Performance Enhancing Substances

Performance enhancing substances can lead to an increase a person's physical abilities and stamina.

These drugs are taken for a variety of reasons:

  • build muscle mass
  • dull pain
  • lower stress
  • reduce weight

Abusing them can cause severe side effects.  Most drugs are available only by prescription, if at all. A great deal of controversy surrounds these drugs, and their use is a major concern among professional sporting associations worldwide.

The following is information about specific types of performance enhancing substances:

Dietary supplements

Many young athletes consider taking protein supplements or nucleic acid supplements (creatine) to help improve their sports performance; however, studies have not shown these supplements to be very helpful in enhancing sports performance in younger athletes. Also, protein supplements and creatine may actually decrease sports performance, especially in endurance sports (like running, cycling, or swimming) or sports with practices that last longer than 60 minutes. Supplements are not necessary if an athlete is eating a well-balanced diet.

Energy drinks and stimulants

Stimulants, including soft drinks with caffeine, are used by some young athletes to enhance sports performance. This category also includes energy drinks that contain taurine, caffeine, glucuronolactone, guarana, and ginseng. While athletes may gain a little boost in sports performance for a very short time, these products carry a major risk for increasing risk for heat-related illness, dehydration, and even heart problems. Using stimulants can also lead to decreased sports performance in endurance sports and in sports where fine motor coordination is important (muscle tremors and coordination problems).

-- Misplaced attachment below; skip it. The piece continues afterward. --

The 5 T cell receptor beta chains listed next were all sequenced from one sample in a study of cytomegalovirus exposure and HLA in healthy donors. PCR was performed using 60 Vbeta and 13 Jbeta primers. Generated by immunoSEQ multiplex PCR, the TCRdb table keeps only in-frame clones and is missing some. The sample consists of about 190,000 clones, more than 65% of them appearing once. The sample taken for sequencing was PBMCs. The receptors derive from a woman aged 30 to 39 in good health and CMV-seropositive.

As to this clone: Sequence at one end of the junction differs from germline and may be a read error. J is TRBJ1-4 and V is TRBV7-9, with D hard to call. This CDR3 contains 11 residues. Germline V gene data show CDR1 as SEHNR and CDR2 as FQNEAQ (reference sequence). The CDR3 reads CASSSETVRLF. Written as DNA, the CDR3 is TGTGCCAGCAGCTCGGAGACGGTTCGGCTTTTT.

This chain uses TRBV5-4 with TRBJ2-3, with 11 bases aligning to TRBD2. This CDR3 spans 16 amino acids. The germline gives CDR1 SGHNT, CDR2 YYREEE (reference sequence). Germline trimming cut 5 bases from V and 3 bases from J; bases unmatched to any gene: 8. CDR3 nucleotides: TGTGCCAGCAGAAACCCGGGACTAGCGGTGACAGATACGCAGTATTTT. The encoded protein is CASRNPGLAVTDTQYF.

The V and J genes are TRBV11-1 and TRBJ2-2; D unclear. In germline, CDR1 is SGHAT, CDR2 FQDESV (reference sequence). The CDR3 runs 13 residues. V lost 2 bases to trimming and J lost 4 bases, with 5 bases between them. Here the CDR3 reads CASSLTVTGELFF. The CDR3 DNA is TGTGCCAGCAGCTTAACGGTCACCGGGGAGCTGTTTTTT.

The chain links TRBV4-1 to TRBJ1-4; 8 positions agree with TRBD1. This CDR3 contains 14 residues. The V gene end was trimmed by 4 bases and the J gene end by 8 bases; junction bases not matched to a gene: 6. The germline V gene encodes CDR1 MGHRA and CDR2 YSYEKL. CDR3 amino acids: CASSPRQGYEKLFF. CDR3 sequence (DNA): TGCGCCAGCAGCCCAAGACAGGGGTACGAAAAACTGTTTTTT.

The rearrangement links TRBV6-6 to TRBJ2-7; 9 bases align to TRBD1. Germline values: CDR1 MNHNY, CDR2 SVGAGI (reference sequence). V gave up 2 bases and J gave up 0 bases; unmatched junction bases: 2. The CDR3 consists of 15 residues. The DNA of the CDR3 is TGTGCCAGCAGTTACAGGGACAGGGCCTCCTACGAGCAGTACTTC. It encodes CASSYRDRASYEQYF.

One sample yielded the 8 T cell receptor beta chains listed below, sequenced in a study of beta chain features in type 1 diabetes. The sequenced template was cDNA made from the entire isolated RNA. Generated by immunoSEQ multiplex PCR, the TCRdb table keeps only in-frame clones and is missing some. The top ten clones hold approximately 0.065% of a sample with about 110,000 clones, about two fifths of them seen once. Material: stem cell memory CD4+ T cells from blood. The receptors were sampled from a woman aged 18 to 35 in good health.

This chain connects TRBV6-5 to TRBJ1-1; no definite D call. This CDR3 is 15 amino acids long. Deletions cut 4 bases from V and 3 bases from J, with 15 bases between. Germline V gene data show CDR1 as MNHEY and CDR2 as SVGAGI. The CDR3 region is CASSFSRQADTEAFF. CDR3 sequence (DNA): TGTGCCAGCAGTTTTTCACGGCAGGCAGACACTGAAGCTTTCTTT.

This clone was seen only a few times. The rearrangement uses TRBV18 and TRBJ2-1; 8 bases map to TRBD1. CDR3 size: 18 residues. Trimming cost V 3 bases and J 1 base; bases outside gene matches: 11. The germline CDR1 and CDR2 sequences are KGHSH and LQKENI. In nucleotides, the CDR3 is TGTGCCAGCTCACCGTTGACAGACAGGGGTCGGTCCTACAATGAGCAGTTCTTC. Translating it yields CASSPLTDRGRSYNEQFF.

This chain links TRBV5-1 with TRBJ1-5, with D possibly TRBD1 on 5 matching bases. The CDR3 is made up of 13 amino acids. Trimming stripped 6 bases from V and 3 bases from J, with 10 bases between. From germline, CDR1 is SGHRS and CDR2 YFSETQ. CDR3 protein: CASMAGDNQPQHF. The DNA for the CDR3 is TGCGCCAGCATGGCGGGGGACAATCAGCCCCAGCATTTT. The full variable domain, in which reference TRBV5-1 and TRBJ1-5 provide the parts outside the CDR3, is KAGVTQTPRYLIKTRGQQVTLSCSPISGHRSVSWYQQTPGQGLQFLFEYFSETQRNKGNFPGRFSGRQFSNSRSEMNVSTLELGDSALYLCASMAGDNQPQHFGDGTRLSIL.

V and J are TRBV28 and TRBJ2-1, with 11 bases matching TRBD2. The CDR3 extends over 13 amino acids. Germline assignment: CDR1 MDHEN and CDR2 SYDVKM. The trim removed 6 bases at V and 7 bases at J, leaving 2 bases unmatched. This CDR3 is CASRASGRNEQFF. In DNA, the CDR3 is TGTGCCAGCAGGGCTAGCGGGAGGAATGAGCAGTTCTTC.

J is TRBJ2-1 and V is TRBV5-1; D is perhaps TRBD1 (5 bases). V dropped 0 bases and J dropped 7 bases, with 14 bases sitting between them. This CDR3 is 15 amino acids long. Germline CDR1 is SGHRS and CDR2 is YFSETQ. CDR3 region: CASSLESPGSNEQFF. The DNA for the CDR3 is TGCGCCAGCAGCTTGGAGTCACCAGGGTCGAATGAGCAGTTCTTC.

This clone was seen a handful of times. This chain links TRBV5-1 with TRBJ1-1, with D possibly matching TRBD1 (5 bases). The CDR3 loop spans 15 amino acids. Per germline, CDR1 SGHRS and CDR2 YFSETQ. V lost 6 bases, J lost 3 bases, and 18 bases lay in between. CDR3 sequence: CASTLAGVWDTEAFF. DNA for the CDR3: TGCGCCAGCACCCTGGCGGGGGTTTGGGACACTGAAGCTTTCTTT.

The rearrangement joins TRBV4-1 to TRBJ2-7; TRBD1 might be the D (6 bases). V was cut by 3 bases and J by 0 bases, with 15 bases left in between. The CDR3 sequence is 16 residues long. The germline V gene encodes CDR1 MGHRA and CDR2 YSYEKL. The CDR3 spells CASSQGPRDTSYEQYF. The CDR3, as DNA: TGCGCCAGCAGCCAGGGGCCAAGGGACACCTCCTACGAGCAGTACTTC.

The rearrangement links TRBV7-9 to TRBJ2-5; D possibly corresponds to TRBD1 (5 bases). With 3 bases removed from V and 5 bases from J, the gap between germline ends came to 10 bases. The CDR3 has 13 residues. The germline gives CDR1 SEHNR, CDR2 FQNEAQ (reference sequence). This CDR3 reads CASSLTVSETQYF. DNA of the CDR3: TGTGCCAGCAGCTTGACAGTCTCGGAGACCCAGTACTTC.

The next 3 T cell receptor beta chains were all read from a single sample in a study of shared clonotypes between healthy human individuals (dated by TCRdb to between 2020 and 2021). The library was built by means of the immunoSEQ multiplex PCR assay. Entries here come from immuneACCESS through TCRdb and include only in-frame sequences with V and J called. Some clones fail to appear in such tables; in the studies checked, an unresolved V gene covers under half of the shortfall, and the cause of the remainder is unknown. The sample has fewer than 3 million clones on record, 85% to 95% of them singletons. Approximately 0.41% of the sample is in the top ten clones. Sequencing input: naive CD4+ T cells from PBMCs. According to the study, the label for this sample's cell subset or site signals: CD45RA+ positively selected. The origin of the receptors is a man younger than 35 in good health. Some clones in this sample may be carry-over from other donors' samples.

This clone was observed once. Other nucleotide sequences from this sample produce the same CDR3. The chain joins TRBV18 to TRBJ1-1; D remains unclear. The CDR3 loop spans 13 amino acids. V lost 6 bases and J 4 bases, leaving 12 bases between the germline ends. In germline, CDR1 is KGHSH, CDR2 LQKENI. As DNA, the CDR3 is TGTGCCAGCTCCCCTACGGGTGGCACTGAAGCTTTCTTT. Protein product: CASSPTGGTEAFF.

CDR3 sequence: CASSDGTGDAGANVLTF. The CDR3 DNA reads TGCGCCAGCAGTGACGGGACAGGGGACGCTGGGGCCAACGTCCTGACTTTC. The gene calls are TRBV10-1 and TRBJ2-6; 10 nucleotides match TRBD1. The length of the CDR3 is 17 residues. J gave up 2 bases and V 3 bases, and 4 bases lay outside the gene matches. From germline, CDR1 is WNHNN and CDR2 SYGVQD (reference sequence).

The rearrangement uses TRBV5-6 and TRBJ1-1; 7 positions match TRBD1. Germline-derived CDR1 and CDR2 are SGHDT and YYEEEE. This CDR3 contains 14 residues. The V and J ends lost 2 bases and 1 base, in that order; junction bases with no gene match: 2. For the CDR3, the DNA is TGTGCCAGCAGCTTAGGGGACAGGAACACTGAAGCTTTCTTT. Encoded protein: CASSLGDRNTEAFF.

Illegal stimulants (like methamphetamine) will cause a brief surge in sports performance but also carry major risks for heart and heat problems that could be fatal. Young athletes who take medicine for attention-deficit/hyperactivity disorder should very carefully monitor their fluid intake and how they respond to severe temperature and humidity conditions when exercising or competing. They also need to be very cautious when using energy drinks that contain stimulants.

Vitamins and minerals

Vitamin and mineral supplements are not necessary if an athlete is eating a well-balanced diet.

Specifically, supplements that contain chromium do not help athletes improve sports performance or muscle growth. This also applies to the wide variety of products that claim to improve performance. For young women, however, close attention to calcium, vitamin D, and iron intake is crucial for sports and overall health, and taking a multivitamin plus iron may be helpful in allowing athletes to play their best.

Anabolic steroids

Anabolic steroids are prescription drugs that are illegal to use to enhance sports performance. This category now includes the steroid building blocks that formerly were classified as dietary supplements (DHEA, androstenediol, and androstenedione). In young athletes these products will enhance muscle strength and mass but may stop growth in athletes who are still growing in height. Longterm problems with your heart, skin, and other organs can be severe and get worse with prolonged use, with use at younger ages, and with use of high doses of these drugs. Athletes need to know that anti-inflammatory steroids that are used for asthma and other conditions are in a different category of steroids and are safe and often necessary for young athletes.

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Last updated: 3/26/2020